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Ed Driscoll

Interview: Glenn Reynolds on The New School

January 5th, 2014 - 6:20 pm


“It’s no secret that existing schools are underperforming,” Glenn Reynolds notes in his latest book, The New School: How The Information Age Will Save American Education From Itself. “We keep putting more money and resources into them, but we keep getting poorly educated students out of them”:

In 1983 – three decades ago – the report A Nation at Risk was published by President Reagan’s National Commission on Excellence in Education and famously observed, “If an unfriendly foreign power had attempted to impose on America the mediocre educational performance that exists today, we might well have viewed it as an act of war.” Since then, things have, if anything, gotten worse. But in the essentials, not much has changed.

Except that these days, as the University of Tennessee law professor and host of notes in the excerpt of his new book published this past weekend in the Wall Street Journal, “In the field of higher education, reality is outrunning parody”:

A recent feature on the satire website the Onion proclaimed, “30-Year-Old Has Earned $11 More Than He Would Have Without College Education.” Allowing for tuition, interest on student loans, and four years of foregone income while in school, the fictional student “Patrick Moorhouse” wasn’t much better off. His years of stress and study, the article japed, “have been more or less a financial wash.”

“Patrick” shouldn’t feel too bad. Many college graduates would be happy to be $11 ahead instead of thousands, or hundreds of thousands, behind. The credit-driven higher education bubble of the past several decades has left legions of students deep in debt without improving their job prospects. To make college a good value again, today’s parents and students need to be skeptical, frugal and demanding. There is no single solution to what ails higher education in the U.S., but changes are beginning to emerge, from outsourcing to online education, and they could transform the system.

Those potential changes are the subject of our 20-minute interview, during which, we’ll explore:

● How today’s education system is an industrial age one-size-fits all dinosaur in today’s diverse Internet-driven world.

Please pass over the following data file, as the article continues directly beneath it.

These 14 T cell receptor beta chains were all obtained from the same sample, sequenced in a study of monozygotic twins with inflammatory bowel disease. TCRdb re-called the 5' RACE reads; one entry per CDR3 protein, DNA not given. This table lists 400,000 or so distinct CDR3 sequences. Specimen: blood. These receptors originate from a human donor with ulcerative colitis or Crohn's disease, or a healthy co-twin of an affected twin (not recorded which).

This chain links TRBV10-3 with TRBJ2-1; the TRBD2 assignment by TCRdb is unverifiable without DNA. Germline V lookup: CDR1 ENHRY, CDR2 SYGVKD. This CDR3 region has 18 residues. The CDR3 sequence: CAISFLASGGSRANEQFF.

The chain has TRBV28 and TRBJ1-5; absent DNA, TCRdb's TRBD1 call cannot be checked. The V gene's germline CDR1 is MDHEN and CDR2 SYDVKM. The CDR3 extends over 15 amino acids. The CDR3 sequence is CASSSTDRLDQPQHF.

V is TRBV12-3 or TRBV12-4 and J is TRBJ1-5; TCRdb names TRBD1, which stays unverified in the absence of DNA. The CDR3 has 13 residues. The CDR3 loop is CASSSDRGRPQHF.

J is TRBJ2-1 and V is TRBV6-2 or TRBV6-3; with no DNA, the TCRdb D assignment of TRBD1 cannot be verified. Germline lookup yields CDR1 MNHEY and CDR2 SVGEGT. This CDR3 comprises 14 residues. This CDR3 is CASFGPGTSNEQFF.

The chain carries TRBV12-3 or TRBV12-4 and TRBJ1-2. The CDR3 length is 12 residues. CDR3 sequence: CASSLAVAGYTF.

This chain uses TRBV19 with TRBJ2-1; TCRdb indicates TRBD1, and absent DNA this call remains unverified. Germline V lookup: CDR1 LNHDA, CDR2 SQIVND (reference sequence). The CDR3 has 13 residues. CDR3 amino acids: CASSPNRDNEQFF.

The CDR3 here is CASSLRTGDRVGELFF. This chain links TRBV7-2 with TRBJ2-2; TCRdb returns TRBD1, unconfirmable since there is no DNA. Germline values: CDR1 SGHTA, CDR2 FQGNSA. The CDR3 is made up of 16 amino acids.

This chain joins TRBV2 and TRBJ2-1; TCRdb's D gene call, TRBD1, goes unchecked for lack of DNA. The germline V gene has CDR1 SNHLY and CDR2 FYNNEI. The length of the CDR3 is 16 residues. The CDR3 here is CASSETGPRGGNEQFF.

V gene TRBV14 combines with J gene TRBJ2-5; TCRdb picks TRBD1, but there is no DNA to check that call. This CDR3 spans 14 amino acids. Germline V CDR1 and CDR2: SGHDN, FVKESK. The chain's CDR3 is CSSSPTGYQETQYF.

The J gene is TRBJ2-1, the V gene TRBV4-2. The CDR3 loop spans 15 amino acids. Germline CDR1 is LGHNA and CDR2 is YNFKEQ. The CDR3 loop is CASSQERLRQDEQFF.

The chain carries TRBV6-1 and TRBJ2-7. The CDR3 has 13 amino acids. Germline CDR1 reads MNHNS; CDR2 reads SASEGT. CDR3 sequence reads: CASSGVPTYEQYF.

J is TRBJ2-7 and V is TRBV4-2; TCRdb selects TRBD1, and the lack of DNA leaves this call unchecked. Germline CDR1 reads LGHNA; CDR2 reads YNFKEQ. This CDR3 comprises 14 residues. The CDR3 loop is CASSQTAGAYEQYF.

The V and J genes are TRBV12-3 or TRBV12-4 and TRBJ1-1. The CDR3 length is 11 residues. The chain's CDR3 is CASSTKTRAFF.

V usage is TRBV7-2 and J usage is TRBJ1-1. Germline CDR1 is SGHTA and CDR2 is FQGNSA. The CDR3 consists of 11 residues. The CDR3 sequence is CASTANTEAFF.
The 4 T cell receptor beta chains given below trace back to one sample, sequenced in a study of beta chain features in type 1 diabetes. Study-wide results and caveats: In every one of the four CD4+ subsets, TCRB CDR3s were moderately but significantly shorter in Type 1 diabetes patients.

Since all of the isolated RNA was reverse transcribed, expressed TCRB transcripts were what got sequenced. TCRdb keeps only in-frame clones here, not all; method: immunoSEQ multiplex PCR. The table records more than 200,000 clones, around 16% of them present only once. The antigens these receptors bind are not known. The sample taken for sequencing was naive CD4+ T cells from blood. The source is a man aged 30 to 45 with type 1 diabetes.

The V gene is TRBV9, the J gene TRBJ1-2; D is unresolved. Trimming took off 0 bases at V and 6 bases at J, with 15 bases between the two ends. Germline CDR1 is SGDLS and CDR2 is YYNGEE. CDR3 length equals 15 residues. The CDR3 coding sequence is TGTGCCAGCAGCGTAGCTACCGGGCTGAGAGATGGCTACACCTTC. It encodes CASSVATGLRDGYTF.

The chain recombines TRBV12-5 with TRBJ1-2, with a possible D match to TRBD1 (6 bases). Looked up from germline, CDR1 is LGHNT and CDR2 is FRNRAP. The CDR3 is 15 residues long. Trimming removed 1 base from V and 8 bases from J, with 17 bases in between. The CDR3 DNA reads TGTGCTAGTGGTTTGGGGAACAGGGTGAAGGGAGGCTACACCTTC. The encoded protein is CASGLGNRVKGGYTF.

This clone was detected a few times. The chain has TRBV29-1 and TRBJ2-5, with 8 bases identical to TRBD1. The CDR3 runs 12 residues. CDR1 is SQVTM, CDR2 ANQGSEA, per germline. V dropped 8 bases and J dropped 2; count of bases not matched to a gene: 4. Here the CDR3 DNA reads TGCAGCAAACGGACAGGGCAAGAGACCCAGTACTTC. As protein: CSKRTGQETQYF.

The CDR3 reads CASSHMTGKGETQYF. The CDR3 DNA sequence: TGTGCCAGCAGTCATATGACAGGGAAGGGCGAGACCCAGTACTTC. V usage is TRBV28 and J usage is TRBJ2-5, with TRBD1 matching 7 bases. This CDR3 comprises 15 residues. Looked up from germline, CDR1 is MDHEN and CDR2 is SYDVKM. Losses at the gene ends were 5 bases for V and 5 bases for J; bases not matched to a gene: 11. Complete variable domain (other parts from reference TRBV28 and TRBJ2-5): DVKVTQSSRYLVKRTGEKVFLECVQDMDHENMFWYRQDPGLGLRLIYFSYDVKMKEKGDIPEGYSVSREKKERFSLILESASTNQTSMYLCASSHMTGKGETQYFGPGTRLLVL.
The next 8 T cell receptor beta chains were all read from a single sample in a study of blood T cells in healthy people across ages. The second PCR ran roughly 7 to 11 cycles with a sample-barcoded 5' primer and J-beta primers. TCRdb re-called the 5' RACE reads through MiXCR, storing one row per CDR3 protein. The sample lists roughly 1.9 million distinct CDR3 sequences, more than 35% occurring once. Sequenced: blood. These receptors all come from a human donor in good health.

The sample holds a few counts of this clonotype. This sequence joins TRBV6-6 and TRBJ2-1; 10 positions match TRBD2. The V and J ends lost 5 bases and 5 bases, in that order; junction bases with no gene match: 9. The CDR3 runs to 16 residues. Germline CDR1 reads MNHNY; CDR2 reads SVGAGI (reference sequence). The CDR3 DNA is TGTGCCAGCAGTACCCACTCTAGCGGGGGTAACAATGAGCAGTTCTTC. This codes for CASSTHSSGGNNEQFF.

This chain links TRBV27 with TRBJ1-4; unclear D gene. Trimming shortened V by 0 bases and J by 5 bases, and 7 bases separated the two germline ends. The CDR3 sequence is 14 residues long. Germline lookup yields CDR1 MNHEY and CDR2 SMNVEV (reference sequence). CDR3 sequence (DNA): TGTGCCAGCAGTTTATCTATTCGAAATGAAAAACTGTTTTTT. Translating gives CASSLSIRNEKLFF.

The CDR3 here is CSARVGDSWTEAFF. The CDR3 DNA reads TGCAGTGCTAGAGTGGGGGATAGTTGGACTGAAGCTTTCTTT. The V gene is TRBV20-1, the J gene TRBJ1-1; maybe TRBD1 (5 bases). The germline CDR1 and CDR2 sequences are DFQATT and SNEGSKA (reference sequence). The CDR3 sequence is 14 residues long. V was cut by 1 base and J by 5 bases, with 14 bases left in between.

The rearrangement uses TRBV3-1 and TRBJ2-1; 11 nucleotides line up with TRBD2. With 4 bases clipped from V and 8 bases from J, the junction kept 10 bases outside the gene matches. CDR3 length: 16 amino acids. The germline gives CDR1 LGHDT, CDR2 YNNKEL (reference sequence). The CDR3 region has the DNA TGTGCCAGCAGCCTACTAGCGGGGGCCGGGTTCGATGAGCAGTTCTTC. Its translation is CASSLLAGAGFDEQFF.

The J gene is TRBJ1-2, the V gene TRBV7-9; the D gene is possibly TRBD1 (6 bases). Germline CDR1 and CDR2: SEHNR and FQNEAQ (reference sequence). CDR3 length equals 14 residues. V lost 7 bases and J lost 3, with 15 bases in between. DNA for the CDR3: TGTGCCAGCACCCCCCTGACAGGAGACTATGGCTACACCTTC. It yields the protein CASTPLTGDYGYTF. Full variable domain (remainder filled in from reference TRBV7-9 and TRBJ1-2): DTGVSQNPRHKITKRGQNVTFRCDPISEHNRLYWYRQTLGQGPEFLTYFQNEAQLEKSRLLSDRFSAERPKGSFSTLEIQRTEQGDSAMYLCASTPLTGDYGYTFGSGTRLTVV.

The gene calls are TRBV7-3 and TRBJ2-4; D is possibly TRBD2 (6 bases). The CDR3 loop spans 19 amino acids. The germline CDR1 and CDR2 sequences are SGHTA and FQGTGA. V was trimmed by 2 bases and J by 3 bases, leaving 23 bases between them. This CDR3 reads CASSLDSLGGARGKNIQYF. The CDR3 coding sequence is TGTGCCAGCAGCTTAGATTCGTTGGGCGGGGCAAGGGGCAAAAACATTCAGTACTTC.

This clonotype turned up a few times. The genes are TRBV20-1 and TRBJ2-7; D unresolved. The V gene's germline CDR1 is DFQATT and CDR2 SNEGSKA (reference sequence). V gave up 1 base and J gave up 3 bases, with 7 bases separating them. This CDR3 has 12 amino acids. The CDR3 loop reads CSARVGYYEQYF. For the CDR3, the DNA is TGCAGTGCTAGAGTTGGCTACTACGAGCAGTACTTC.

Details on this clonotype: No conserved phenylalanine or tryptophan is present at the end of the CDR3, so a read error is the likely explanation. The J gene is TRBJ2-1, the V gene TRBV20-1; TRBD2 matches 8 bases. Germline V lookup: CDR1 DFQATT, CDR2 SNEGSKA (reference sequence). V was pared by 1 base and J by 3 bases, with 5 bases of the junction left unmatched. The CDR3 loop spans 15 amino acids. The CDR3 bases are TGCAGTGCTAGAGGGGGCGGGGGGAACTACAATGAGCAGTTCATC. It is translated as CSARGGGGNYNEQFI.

● “It’s not white flight now.  It’s just flight,” Glenn notes: Why families of all backgrounds that can afford to are increasingly pulling their kids out of urban public schools.
● Why technology alone won’t repair the current education system.
● Could education reform help break the logjam that political correctness has imposed on education?
● What does Glenn make of parents’ recent complaints over Obama’s Common Core agenda?
● Plus some thoughts on where Obama goes next as his administration reaches its nadir.

And much more. Click here to listen:

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Transcript of our interview begins on the following page; for our many previous podcasts, start here and keep scrolling.

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All Comments   (5)
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MOOCs have had some limited success, but they haven't lived up to their expectations.

How does this affect the argument of Prof. Reynolds' book?
1 year ago
1 year ago Link To Comment
Mr. Reynolds, Mr. Discoll, I read your interview with growing despondence; another ambiguous silver bullet for education. Buy my book! But based on this interview I think not.

I am like a mosquito in a nudist colony, I hardly know where to being but the beginning might be a good place.

Is it not true that during the industrialized "Prussian period" you mention in the late nineteenth, early twentieth century, that our system cranked out one of the greatest suites of inventors in the world? And today, does anyone really think that a cure for cancer or stardrive will be invented in some other country? Pray what country would you put forward?

There are things that need improving but I fear babies and bathwater being chucked together. Isn't there an international test, named Pisa, wherein test scores are broken out by ethnicity? Was it not true not too long ago that the results showed that our white kids did as well or better than all other white, our blacks better than all other blacks and the same for our brown children? Does the word "culture" come to mind?

In the early nineties Scientific American magazine carried an article about Vietnamese immigrant children in our schools, parents, no money, low or no education and yet after five years in schools "failing" everyone else, their children scored 58% in English and a whopping 92% in math. After dinner the table was cleared and although the parents couldn't help with homework they sat with their children until their homework was completed; it was important! The parents didn't brave robbery, rape and murder at the hands of pirates on the seas or years in relocation centers to come here and be told by their kids that the schools weren't any good.